As the train was rushing towards Zermatt passing through the beautiful Matter Valley, my mind was swirling with anticipation. I had been fantasizing about this tiny village at the foot of the Matterhorn ever since we began planning our scenic train travel in Switzerland. Zermatt has the reputation of being one of most beautiful ski resorts in Europe. The playground of the rich and famous! I couldn’t wait to see if my high expectations of this place were justified. If indeed there were so many interesting things to do in Zermatt to justify the town’s great reputation.
Getting Around in Zermatt
Zermatt is a car-free village, which is not very unusual in Europe. Private cars can only drive as far as Täsch and the last 7 km must be travelled by train or by taxi.
If you never experienced a car-free town, Zermatt could be a bit of a surprise. All vehicles in town are electric and almost completely silent. For me this was a bit scary because I could never hear them coming. Cars always snuck up on me! So beware, visitors! Taxi drivers in Zermatt assume that pedestrians have eyes in the backs of their heads.
The village is relatively small, with only 5 or 6 streets, so you can walk almost anywhere. As you exit from the train platform area, there are electric cabs waiting in front of the station. Many of the hotels though have porters who will meet you at the station with a small electric car and will take you to the hotel.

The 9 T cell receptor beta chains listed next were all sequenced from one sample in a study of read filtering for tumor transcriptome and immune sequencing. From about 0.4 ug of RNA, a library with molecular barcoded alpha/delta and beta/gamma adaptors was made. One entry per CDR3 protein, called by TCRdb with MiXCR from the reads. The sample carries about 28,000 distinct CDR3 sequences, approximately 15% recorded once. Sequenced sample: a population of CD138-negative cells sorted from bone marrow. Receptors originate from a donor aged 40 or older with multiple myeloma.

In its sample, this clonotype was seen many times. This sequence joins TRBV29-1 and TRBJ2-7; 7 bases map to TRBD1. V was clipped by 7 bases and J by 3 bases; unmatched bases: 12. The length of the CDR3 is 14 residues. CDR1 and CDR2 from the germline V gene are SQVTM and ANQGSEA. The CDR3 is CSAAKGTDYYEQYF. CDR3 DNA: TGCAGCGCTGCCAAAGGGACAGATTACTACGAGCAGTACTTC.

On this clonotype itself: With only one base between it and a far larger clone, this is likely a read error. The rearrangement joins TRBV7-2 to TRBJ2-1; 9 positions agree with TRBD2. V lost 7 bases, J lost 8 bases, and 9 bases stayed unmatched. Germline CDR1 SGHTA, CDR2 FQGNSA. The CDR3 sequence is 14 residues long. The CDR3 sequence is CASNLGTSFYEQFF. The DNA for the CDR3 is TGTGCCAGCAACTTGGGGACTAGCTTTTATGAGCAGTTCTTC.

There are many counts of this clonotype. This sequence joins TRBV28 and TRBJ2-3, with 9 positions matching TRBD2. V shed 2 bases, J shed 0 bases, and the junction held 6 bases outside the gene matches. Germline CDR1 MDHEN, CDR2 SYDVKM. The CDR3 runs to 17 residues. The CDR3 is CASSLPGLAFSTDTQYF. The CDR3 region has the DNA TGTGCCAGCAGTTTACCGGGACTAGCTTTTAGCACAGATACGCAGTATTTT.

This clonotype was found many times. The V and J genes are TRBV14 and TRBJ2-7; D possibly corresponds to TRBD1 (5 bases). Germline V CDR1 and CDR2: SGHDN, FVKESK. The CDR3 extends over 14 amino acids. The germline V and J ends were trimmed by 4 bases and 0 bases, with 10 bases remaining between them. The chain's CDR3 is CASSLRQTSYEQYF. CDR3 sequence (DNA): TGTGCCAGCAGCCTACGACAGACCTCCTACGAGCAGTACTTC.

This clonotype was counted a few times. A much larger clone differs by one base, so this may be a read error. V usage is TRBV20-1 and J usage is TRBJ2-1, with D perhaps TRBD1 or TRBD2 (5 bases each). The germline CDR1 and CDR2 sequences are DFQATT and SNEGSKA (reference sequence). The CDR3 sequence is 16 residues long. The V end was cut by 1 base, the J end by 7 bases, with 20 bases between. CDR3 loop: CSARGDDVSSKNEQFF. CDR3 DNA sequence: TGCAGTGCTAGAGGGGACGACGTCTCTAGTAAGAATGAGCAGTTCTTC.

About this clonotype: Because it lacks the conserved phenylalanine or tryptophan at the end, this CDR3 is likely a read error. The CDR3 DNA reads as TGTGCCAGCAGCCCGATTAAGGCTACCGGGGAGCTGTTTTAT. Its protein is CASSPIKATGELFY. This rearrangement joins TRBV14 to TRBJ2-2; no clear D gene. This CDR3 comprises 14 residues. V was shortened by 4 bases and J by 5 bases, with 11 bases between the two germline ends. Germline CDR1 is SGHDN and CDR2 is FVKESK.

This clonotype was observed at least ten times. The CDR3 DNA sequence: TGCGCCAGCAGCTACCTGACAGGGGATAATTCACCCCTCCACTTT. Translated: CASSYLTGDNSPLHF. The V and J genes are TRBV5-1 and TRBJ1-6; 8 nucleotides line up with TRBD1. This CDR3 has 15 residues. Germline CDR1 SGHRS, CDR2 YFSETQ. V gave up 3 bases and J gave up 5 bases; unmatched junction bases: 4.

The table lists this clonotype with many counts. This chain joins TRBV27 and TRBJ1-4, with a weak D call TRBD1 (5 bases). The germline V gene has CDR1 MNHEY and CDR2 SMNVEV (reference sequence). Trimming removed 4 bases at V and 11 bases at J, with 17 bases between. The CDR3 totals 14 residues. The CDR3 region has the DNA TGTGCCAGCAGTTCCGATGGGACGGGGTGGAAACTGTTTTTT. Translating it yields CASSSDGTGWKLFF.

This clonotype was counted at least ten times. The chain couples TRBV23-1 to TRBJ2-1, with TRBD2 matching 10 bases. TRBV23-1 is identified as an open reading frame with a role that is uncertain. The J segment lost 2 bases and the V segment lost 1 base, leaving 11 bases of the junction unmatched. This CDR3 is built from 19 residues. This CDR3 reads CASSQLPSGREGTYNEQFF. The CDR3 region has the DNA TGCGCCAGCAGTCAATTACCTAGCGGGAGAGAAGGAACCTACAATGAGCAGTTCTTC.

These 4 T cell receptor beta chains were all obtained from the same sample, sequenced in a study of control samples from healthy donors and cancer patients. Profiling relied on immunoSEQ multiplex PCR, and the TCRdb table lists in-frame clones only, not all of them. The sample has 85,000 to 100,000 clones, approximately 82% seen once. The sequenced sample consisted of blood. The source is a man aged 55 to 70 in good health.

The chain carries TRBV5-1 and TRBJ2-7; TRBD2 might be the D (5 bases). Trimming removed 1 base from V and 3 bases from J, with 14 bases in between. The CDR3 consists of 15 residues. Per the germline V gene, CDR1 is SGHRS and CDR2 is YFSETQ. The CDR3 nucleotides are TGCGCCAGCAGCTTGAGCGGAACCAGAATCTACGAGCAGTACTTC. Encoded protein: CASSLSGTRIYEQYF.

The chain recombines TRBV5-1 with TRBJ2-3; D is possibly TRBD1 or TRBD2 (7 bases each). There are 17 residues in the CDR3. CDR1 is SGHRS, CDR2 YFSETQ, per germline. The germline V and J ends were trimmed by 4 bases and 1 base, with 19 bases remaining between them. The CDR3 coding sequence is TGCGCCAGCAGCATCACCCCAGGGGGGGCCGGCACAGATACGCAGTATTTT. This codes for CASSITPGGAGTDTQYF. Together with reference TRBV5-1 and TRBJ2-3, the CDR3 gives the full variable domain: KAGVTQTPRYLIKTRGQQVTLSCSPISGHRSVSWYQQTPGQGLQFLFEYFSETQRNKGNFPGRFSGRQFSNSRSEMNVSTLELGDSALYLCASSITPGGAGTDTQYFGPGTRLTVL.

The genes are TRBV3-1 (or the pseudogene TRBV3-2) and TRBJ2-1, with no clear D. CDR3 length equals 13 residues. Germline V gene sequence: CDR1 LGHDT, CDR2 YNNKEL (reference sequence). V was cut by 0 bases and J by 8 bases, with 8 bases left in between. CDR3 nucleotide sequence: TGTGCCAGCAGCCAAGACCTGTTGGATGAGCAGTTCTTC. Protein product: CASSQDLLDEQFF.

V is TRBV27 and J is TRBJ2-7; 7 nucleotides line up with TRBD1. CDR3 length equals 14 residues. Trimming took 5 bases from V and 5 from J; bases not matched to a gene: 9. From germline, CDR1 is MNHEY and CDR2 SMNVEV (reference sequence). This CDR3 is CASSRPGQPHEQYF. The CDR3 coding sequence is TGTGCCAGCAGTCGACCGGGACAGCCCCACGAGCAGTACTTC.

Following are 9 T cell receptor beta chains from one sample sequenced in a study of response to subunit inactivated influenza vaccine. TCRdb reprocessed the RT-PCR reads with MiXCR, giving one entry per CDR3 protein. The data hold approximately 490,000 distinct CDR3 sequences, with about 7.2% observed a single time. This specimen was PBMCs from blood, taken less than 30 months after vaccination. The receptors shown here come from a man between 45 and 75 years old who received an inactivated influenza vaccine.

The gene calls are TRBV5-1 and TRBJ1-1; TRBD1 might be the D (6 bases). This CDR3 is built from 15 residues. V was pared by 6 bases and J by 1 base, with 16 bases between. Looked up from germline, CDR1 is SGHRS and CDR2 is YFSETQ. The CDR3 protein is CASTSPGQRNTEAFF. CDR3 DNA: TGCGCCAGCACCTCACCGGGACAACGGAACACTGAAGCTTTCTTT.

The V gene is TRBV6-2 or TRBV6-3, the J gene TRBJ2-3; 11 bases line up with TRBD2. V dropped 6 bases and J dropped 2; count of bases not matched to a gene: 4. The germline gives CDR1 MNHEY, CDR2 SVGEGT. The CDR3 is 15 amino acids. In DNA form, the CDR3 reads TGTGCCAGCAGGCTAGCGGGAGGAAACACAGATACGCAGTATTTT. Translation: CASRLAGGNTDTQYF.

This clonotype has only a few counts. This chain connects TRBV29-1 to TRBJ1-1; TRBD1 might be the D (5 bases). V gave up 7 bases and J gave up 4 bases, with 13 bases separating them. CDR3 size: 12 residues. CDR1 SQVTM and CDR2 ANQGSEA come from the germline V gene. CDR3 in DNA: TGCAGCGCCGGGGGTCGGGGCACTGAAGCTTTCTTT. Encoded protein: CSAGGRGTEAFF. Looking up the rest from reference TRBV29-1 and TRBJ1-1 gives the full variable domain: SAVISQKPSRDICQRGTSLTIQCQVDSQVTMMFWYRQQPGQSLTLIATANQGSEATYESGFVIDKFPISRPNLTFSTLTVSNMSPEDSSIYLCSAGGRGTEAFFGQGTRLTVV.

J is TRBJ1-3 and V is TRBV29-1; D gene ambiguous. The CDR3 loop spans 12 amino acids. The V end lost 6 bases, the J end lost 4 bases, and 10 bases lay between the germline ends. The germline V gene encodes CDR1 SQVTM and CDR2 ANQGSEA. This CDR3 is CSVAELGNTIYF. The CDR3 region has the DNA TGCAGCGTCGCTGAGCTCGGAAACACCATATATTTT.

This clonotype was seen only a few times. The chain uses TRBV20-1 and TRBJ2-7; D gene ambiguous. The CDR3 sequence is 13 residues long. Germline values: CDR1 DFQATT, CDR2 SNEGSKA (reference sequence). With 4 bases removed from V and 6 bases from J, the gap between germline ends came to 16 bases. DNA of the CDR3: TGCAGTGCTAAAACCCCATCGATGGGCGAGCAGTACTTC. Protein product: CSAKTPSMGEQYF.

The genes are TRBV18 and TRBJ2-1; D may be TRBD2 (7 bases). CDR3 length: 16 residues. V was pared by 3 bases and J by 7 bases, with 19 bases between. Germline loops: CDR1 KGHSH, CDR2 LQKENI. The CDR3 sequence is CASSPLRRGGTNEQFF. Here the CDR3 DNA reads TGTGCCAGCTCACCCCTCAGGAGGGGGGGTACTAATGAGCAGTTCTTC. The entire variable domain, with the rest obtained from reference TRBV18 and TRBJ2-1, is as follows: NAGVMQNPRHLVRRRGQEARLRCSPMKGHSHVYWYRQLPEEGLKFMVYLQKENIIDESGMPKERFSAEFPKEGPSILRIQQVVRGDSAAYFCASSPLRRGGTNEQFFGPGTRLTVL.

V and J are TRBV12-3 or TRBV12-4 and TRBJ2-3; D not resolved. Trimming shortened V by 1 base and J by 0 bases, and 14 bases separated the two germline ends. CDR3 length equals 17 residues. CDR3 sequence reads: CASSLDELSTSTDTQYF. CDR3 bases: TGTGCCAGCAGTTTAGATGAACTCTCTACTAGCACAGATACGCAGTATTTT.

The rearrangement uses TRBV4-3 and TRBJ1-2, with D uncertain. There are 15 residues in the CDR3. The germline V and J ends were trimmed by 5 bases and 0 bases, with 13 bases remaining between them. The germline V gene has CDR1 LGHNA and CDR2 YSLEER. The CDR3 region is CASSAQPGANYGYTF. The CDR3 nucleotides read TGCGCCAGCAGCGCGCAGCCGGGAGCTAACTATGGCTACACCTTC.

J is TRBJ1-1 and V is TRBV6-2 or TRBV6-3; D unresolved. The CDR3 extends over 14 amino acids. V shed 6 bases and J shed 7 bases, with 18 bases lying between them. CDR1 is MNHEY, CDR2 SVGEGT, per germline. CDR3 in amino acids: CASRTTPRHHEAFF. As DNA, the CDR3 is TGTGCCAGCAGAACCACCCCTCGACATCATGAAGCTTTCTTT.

Things to Do in Zermatt
• Hiking, cycling or mountain biking
Zermatt is an outdoor lover’s paradise! Skiing is without a doubt the number one attraction in Zermatt, especially since it can be done almost year-round. But besides skiing, this area is a paradise for hiking, cycling, or mountain biking as well. Gorgeous mountains, crystal clear lakes (with the Matterhorn reflected in three of them), and views that can’t be beaten! There are hundreds of trails and biking routes to choose from. And if you want to mountain bike, bikes may be carried on most of the ski lifts that are open in the summer.
• Take a Trip Up to the Gornergrat
One of the most exciting things to do in Zermatt is taking a train trip up to the Gornergrat. Sitting at an altitude of 3,089 m, the Gornergrat is a rocky ridge of the Pennine Alps overlooking the Gorner Glacier, just south of Zermatt.